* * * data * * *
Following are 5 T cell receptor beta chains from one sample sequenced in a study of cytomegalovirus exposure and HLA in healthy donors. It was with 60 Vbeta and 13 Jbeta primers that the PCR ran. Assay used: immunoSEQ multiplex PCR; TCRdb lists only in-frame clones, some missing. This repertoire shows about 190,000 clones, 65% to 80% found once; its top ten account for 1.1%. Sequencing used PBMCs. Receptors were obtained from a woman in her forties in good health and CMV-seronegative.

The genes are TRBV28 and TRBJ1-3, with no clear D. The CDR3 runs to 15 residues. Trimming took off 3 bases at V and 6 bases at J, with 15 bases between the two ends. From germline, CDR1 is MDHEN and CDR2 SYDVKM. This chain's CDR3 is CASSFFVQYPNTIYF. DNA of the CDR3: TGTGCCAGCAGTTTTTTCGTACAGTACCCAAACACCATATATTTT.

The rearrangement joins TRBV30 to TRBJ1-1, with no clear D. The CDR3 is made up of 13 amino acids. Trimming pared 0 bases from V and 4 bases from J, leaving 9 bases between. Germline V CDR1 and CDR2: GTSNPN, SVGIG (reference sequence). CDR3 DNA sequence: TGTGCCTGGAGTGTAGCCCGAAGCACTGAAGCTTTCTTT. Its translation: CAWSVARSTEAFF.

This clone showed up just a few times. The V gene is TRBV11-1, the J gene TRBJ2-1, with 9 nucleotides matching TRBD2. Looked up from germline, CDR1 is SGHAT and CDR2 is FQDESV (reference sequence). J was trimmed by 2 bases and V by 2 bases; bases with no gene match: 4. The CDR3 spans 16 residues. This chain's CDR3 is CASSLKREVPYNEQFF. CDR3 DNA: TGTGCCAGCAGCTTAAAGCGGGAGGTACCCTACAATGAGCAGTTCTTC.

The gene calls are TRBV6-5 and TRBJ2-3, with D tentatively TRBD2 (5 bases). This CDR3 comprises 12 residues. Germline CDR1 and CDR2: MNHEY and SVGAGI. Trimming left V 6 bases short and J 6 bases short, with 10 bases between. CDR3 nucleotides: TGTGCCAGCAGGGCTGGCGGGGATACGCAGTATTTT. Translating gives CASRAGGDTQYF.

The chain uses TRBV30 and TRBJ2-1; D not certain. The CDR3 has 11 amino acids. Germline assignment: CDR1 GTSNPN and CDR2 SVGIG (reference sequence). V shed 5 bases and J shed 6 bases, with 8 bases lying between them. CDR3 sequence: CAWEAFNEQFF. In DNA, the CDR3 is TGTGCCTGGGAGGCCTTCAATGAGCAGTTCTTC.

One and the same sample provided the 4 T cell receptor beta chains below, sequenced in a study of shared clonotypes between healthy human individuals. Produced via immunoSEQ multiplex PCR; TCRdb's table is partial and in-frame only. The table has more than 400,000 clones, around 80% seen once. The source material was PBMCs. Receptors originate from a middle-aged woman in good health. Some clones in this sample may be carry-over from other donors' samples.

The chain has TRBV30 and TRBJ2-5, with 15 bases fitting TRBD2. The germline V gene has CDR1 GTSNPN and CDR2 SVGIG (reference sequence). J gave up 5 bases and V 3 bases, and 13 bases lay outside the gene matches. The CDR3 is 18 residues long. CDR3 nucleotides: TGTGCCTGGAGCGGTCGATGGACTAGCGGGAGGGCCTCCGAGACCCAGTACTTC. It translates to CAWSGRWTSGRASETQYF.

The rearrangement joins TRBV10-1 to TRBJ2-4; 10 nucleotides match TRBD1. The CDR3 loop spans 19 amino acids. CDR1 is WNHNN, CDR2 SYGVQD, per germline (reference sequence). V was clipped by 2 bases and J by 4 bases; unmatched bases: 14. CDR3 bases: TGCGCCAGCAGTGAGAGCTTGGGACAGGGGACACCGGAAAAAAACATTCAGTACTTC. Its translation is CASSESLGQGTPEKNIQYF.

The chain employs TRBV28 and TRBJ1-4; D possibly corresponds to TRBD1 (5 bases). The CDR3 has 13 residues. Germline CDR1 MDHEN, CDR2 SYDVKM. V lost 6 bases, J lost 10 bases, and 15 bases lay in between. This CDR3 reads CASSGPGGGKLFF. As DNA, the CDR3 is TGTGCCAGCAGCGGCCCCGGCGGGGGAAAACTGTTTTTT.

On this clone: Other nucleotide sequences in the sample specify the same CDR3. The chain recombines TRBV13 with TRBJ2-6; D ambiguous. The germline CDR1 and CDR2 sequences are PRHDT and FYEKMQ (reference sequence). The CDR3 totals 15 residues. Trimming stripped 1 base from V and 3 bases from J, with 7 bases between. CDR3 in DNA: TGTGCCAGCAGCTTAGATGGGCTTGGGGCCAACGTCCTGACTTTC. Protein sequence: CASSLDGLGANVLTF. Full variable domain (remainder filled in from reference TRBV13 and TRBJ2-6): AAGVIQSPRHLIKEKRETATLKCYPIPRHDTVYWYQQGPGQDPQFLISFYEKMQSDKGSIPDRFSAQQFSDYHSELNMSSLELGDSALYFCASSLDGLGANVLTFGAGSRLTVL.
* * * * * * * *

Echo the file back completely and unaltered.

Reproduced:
Following are 5 T cell receptor beta chains from one sample sequenced in a study of cytomegalovirus exposure and HLA in healthy donors. It was with 60 Vbeta and 13 Jbeta primers that the PCR ran. Assay used: immunoSEQ multiplex PCR; TCRdb lists only in-frame clones, some missing. This repertoire shows about 190,000 clones, 65% to 80% found once; its top ten account for 1.1%. Sequencing used PBMCs. Receptors were obtained from a woman in her forties in good health and CMV-seronegative.

The genes are TRBV28 and TRBJ1-3, with no clear D. The CDR3 runs to 15 residues. Trimming took off 3 bases at V and 6 bases at J, with 15 bases between the two ends. From germline, CDR1 is MDHEN and CDR2 SYDVKM. This chain's CDR3 is CASSFFVQYPNTIYF. DNA of the CDR3: TGTGCCAGCAGTTTTTTCGTACAGTACCCAAACACCATATATTTT.

The rearrangement joins TRBV30 to TRBJ1-1, with no clear D. The CDR3 is made up of 13 amino acids. Trimming pared 0 bases from V and 4 bases from J, leaving 9 bases between. Germline V CDR1 and CDR2: GTSNPN, SVGIG (reference sequence). CDR3 DNA sequence: TGTGCCTGGAGTGTAGCCCGAAGCACTGAAGCTTTCTTT. Its translation: CAWSVARSTEAFF.

This clone showed up just a few times. The V gene is TRBV11-1, the J gene TRBJ2-1, with 9 nucleotides matching TRBD2. Looked up from germline, CDR1 is SGHAT and CDR2 is FQDESV (reference sequence). J was trimmed by 2 bases and V by 2 bases; bases with no gene match: 4. The CDR3 spans 16 residues. This chain's CDR3 is CASSLKREVPYNEQFF. CDR3 DNA: TGTGCCAGCAGCTTAAAGCGGGAGGTACCCTACAATGAGCAGTTCTTC.

The gene calls are TRBV6-5 and TRBJ2-3, with D tentatively TRBD2 (5 bases). This CDR3 comprises 12 residues. Germline CDR1 and CDR2: MNHEY and SVGAGI. Trimming left V 6 bases short and J 6 bases short, with 10 bases between. CDR3 nucleotides: TGTGCCAGCAGGGCTGGCGGGGATACGCAGTATTTT. Translating gives CASRAGGDTQYF.

The chain uses TRBV30 and TRBJ2-1; D not certain. The CDR3 has 11 amino acids. Germline assignment: CDR1 GTSNPN and CDR2 SVGIG (reference sequence). V shed 5 bases and J shed 6 bases, with 8 bases lying between them. CDR3 sequence: CAWEAFNEQFF. In DNA, the CDR3 is TGTGCCTGGGAGGCCTTCAATGAGCAGTTCTTC.

One and the same sample provided the 4 T cell receptor beta chains below, sequenced in a study of shared clonotypes between healthy human individuals. Produced via immunoSEQ multiplex PCR; TCRdb's table is partial and in-frame only. The table has more than 400,000 clones, around 80% seen once. The source material was PBMCs. Receptors originate from a middle-aged woman in good health. Some clones in this sample may be carry-over from other donors' samples.

The chain has TRBV30 and TRBJ2-5, with 15 bases fitting TRBD2. The germline V gene has CDR1 GTSNPN and CDR2 SVGIG (reference sequence). J gave up 5 bases and V 3 bases, and 13 bases lay outside the gene matches. The CDR3 is 18 residues long. CDR3 nucleotides: TGTGCCTGGAGCGGTCGATGGACTAGCGGGAGGGCCTCCGAGACCCAGTACTTC. It translates to CAWSGRWTSGRASETQYF.

The rearrangement joins TRBV10-1 to TRBJ2-4; 10 nucleotides match TRBD1. The CDR3 loop spans 19 amino acids. CDR1 is WNHNN, CDR2 SYGVQD, per germline (reference sequence). V was clipped by 2 bases and J by 4 bases; unmatched bases: 14. CDR3 bases: TGCGCCAGCAGTGAGAGCTTGGGACAGGGGACACCGGAAAAAAACATTCAGTACTTC. Its translation is CASSESLGQGTPEKNIQYF.

The chain employs TRBV28 and TRBJ1-4; D possibly corresponds to TRBD1 (5 bases). The CDR3 has 13 residues. Germline CDR1 MDHEN, CDR2 SYDVKM. V lost 6 bases, J lost 10 bases, and 15 bases lay in between. This CDR3 reads CASSGPGGGKLFF. As DNA, the CDR3 is TGTGCCAGCAGCGGCCCCGGCGGGGGAAAACTGTTTTTT.

On this clone: Other nucleotide sequences in the sample specify the same CDR3. The chain recombines TRBV13 with TRBJ2-6; D ambiguous. The germline CDR1 and CDR2 sequences are PRHDT and FYEKMQ (reference sequence). The CDR3 totals 15 residues. Trimming stripped 1 base from V and 3 bases from J, with 7 bases between. CDR3 in DNA: TGTGCCAGCAGCTTAGATGGGCTTGGGGCCAACGTCCTGACTTTC. Protein sequence: CASSLDGLGANVLTF. Full variable domain (remainder filled in from reference TRBV13 and TRBJ2-6): AAGVIQSPRHLIKEKRETATLKCYPIPRHDTVYWYQQGPGQDPQFLISFYEKMQSDKGSIPDRFSAQQFSDYHSELNMSSLELGDSALYFCASSLDGLGANVLTFGAGSRLTVL.